2. What arguments does Churchill give for why he and Roosevelt should both meet with Stalin?
  3. Why does Churchill think it would be dangerous if he were not invited to the meeting?
  4. What do you think Churchill is hoping Roosevelt’s response will be?

Deeper level: inferences and using the source as evidence

Which of the inferences below can be made from this source?

On a scale of 1-5 how far do you agree that this source supports this inference?

Which extract(s) from the source support your argument?

The Soviet Union was becoming more important to America in winning the war

Churchill was concerned that Britain would become less powerful after the war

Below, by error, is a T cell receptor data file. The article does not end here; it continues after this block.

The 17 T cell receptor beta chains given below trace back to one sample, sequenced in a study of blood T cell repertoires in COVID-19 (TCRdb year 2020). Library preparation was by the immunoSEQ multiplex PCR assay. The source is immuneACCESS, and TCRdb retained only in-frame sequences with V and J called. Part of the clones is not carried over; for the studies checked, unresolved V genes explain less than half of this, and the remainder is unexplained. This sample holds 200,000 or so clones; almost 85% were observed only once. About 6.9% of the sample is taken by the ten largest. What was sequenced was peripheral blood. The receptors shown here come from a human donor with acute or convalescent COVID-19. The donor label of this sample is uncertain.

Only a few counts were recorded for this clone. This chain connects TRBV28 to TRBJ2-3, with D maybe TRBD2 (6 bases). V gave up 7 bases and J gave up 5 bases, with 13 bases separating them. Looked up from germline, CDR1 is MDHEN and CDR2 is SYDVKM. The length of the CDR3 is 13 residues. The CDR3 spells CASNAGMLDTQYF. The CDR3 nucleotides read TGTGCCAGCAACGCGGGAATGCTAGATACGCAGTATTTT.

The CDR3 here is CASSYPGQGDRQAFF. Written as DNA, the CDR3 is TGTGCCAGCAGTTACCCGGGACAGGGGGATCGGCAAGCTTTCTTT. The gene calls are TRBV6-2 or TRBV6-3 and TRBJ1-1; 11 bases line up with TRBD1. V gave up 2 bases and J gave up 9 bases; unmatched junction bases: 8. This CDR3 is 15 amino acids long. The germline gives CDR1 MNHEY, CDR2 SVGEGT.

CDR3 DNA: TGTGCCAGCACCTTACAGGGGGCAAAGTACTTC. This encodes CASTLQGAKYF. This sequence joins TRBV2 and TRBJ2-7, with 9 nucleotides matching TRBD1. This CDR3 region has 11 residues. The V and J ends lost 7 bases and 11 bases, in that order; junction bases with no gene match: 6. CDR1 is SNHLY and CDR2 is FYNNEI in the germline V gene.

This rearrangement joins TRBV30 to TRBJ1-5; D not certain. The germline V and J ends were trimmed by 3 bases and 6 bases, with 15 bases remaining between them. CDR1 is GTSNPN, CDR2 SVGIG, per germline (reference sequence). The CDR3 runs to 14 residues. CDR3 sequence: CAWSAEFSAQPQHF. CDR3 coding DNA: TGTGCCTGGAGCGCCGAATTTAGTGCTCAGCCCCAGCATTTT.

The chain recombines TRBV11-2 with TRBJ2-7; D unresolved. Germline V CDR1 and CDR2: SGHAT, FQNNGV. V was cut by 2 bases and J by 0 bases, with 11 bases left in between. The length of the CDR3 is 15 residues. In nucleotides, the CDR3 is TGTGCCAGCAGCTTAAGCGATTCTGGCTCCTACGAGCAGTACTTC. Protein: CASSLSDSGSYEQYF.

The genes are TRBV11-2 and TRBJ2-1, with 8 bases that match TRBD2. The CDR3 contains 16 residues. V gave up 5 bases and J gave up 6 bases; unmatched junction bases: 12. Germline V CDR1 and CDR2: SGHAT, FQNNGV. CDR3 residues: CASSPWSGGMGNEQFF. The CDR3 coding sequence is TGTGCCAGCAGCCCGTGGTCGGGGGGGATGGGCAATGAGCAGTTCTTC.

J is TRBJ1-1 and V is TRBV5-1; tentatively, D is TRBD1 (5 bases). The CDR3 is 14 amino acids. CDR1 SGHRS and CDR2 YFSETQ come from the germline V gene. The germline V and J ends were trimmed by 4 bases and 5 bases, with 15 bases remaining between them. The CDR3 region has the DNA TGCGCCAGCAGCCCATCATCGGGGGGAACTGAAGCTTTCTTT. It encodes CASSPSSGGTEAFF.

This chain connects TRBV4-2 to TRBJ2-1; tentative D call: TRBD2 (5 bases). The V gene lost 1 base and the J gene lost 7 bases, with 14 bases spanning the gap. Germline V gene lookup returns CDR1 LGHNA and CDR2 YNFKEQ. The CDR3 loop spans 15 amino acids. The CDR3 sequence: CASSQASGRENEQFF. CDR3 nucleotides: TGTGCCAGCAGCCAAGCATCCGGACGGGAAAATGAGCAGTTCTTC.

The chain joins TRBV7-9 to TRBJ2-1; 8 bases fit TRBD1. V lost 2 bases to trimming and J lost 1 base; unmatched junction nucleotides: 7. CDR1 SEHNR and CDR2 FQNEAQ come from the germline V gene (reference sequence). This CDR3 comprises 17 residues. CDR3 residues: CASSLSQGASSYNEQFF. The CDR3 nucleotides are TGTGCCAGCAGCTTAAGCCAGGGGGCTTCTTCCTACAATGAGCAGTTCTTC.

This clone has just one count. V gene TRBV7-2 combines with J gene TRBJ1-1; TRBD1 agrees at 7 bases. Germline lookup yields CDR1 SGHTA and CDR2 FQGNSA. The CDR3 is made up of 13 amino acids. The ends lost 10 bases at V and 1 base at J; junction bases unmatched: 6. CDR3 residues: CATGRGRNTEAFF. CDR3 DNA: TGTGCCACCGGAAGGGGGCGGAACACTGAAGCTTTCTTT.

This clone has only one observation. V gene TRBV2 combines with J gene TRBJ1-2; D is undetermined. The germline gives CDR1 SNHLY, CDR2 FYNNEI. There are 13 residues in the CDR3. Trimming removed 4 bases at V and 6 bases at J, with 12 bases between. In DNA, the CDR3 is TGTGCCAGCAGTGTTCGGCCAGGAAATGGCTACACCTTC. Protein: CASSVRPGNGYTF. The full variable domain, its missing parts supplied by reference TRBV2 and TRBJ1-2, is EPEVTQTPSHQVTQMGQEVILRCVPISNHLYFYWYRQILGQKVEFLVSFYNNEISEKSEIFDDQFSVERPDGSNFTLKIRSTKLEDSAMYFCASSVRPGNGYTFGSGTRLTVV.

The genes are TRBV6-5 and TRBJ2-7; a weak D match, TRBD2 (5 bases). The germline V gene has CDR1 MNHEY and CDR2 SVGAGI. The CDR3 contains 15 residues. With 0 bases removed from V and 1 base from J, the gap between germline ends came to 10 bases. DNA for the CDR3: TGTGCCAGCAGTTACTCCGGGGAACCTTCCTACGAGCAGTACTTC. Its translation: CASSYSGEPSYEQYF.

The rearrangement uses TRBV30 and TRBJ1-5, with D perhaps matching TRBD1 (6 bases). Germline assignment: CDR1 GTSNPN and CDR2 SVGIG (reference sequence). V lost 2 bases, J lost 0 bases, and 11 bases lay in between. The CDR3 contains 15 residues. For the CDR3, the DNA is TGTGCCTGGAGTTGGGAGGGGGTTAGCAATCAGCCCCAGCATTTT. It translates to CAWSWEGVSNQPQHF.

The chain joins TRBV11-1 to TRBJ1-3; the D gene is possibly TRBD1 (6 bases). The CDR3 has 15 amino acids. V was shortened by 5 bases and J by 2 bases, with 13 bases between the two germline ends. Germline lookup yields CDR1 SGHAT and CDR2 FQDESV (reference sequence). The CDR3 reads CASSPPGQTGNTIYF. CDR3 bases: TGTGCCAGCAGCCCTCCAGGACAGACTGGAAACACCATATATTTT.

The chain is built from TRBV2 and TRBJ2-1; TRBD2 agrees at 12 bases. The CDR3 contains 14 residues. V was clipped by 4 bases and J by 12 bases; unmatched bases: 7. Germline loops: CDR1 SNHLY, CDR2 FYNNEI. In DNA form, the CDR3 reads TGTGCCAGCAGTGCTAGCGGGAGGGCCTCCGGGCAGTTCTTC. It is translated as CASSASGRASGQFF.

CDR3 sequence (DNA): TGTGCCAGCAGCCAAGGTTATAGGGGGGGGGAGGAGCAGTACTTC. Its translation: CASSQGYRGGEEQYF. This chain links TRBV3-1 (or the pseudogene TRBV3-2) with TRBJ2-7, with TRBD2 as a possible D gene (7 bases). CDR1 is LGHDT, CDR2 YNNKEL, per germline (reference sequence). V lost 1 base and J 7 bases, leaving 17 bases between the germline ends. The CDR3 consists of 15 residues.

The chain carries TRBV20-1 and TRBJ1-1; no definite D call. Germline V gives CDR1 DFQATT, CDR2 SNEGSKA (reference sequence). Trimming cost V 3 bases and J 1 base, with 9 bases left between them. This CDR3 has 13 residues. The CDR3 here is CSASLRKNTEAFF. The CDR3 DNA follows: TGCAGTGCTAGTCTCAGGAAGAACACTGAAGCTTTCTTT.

Churchill is worried that the relationship between Britain and America might become less important in the future

There was a special relationship between Britain and America during WW2

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Need help interpreting the source?

  • When we compare this telegram to the one in Source 2 it is possible to see differences between the two telegrams with regards to arrangements for a meeting between Britain, America and the Soviet Union. This can be used to infer something about the changing nature of the relationship between the USA and the UK.
  • As with Source 2, the telegram provides a sense of Churchill’s worries, particularly about the status of the UK in the special relationship and in the war.
  • Churchill was always very conscious of his important place in history (see The words he chooses to use in this telegram emphasise his view that a meeting of the “Big Three” (US, UK and Soviet Union) would be of supreme importance and that he should be present.

Explore the guide to interpreting telegrams

Source 4